The new GTLDs: A Slow Motion Marketing Car Crash Waiting to Happen

by Edwin on September 11, 2011

The new GTLDs are going to turn into a dismal failure.

You only have to look at how little traction .biz and .info have gained in the mind of the average consumer, in spite of their decade in the marketplace and their real-life use by hundreds of thousands of companies, to see how this farce is going to play itself . Those extensions faced an insurmountable hurdle in the form of the onslaught of billions of pounds’ worth of marketing budgets being spent on effectively “branding” the or .com extension in the minds of consumers. Every time a URL gets mentioned on TV, on the radio, or shown on a poster, in a newspaper or magazine, on the side of a vehicle, or in innumerable other venues, that’s one more iteration of the “” or “.com” mantra.

Now imagine a new GTLD contender, by definition registered to a single company or narrow-purpose entity. How much will even the largest corporations on Earth be able to make headway against the millions and millions of SMEs and larger firms who have been promoting and continue to promote and .com? You’d have a better chance of hearing the sound of a single hand clapping in the middle of a thunderstorm!

Take the example of .nike, as representative of a “large brand”. It would be self-destructive in the extreme for Nike to switch to promoting .nike extensions exclusively, since they would be throwing away every penny they’d spent on branding over the years. At the same time, the average consumer reaction is likely to be a shrug and a “Silly Nike, they’ve misprinted their URL” if they even pick up on the fact that it’s supposed to be a URL in the first place. After all, we’re conditioned to intuitively understand that something that begins “www” and ends “” is a URL. But something that begins in “www” and ends “.nike”? That’s just a recipe for blank stares all round…

It is immensely telling that most of the largest ad industry associations in the UK, including the ASA, have come out publicly alongside their counterparts overseas to oppose the need for these new GTLDs.

The biggest winner is ICANN, which stands to rake in cash to the tune of tens of thousands of times the US$180,000 application fee. And not forgetting, of course, some of the “open” new GTLD registries, which will no doubt be laughing all the way to the bank as they lure unwary businesses into registering domains that will turn out to be a marketing albatross around their collective necks.

Though there’s going to be a period of uncertainty until the dust settles and a “crystal clear” verdict is delivered by the marketplace as to the worthlessness of the new GTLDs, failure is inevitable, as anyone able to read the e-tealeaves has no doubt already deduced.

Meanwhile those of us sitting pretty on portfolios of generic .com and domains have nothing to do but bide our time, waiting on the sidelines until the last big uncertainty of the domain industry gets flushed out of the system and the supremacy of the “original and best” domain extensions is no longer in doubt.


Dashworlds September 11, 2011 at 4:10 am

Pumping out a mixture of hope and fear, ICANN’s new gTLD program aims to cause maximum knee-jerk reaction wherever it goes. Assisted by a small group of associates and using finely honed scare tactics, the anticipation is that Internet users won’t mind several million dollars going into the pockets of a select collection of gTLD salesmen.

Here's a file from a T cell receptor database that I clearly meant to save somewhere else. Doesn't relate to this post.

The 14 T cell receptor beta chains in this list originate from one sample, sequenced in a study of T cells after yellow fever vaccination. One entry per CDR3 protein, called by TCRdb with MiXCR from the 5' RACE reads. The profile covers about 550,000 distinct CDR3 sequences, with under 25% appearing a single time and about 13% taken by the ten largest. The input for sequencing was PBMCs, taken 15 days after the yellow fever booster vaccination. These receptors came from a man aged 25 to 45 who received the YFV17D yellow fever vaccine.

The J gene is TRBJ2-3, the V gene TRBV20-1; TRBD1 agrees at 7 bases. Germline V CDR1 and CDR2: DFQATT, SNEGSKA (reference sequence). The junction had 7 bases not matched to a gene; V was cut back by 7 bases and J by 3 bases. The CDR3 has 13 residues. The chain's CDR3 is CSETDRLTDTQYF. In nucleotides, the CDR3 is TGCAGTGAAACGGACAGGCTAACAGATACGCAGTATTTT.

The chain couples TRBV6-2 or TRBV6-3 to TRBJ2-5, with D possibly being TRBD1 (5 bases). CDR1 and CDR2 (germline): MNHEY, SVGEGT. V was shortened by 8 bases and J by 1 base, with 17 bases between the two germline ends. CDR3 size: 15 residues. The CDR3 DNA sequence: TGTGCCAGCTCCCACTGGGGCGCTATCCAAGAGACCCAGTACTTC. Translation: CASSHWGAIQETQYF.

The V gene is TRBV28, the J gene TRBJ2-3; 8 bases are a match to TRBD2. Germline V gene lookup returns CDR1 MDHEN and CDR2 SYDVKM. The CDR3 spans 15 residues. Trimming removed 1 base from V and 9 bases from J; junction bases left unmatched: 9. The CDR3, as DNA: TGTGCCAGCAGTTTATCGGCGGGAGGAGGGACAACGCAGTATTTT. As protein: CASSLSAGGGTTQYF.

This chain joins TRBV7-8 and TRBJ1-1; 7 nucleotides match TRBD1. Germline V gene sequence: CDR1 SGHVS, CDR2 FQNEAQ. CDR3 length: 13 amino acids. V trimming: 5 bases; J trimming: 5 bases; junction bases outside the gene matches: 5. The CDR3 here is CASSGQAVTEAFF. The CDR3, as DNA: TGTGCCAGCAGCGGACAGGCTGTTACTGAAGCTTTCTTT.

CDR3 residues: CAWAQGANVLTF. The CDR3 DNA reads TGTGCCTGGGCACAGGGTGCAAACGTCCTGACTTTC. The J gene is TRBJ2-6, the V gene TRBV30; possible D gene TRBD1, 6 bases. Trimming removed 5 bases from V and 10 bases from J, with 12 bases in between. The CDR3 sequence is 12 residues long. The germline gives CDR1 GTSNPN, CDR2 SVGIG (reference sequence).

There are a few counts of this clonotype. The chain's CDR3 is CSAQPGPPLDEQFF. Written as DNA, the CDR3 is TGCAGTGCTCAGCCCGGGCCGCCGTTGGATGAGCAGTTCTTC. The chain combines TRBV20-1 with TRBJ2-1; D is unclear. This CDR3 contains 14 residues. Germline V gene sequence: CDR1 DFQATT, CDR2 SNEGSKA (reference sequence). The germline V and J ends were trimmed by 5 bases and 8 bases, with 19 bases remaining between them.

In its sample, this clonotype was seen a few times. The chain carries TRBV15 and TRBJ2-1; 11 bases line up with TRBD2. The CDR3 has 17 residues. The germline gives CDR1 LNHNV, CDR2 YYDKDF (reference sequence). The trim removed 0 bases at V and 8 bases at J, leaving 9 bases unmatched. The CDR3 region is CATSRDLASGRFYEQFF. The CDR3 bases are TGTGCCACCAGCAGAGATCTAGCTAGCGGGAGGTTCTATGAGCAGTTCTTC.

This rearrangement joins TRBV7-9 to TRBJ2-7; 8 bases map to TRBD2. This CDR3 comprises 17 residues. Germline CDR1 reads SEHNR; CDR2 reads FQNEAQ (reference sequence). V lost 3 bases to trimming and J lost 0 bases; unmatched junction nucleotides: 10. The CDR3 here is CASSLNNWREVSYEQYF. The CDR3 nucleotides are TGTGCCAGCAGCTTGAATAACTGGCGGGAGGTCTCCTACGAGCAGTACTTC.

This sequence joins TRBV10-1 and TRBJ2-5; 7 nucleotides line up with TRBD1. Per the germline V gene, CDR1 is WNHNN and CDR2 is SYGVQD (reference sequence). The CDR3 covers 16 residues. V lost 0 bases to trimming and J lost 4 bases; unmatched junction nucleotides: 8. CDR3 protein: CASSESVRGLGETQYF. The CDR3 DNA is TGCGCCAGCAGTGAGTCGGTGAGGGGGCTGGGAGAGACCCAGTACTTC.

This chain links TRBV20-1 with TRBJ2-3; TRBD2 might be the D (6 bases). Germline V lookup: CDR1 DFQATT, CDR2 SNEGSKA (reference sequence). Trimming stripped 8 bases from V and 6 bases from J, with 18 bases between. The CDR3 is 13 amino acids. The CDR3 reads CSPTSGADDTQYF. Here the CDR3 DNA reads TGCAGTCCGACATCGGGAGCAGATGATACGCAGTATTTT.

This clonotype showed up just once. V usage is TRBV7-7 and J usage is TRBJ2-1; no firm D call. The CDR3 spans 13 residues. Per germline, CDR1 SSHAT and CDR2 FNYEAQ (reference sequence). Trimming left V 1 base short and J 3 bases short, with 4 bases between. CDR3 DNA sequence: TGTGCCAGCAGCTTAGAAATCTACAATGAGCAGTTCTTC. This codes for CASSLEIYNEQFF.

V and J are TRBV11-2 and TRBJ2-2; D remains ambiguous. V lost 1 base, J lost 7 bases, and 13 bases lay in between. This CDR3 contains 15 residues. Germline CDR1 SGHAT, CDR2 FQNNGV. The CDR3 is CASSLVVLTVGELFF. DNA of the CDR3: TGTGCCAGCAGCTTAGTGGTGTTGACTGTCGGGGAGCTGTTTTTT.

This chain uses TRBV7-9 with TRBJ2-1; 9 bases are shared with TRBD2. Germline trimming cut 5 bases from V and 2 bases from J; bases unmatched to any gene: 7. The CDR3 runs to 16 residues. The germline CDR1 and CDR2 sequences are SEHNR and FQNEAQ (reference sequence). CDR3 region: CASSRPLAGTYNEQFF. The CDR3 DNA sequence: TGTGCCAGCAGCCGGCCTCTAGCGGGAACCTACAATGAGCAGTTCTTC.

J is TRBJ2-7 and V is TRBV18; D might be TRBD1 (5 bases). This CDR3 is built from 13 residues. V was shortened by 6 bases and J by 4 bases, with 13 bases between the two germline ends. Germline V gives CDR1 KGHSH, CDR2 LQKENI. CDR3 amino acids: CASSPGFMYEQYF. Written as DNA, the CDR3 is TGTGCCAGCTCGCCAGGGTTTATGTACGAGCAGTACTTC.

It is important to remember that ICANN and their associates are just one part of an infinite and evolving universe and that alternatives are already available (e.g. it’s now possible to register new style Dashcom domain names like “business-com” or “jazz-music” or “happy-birthday” at zero cost).

It’s only a matter of time before other new options surface – none of which will have anything to with ICANN.

Disclaimer: Author provides Dashcom domain names.

Kevin Murphy September 11, 2011 at 9:46 pm

It’s worth noting that .biz and .info were both the second-choice strings of their respective applicants. Afilias and Neustar both were shooting for .web — .biz and .info were their back-ups.

The main reason we have .biz and .info today is basically because Vint Cerf felt sorry for Chris Ambler, who’d been running .web in an alternate root for a number of years.

The difference this time is that the winning strings will not be picked by the ICANN board of directors. You apply for what you think you can effectively market, and you either win it or you don’t.

By the way, a lot of the big brands you say would be crazy to throw away their investments in their domains by getting a .brand are currently throwing ad money into promoting URLs. That seems crazier to me.

Adam September 13, 2011 at 5:13 am

Brands want to be where the action is Kevin. They want to be hip and not miss the boat. They did the same thing with AOL and the AOL keyword thing. “Find us on AOL keyword “brand” “.

A commenter here had it right . . . “don’t get caught up in the hype and ignore your other online properties but continue to integrate and optimize all your digital assets and the synergy will surprise you.”

Edwin September 17, 2011 at 2:12 am

The IAB, whose 500+ members represent 86% of online advertising in the US, has just come out strongly against the new GTLDs.

This follows similar noises from the ASA and other large advertising bodies.

It is incredibly telling that the stakeholders that ICANN has been promoting as most likely to benefit from the new GTLDs (i.e. “brands”) are also the most united in condemning the roll-out.

IP and trademark lawyers are going to party like it’s 1999, that much is for sure!

Comments on this entry are closed.

Previous post:

Next post: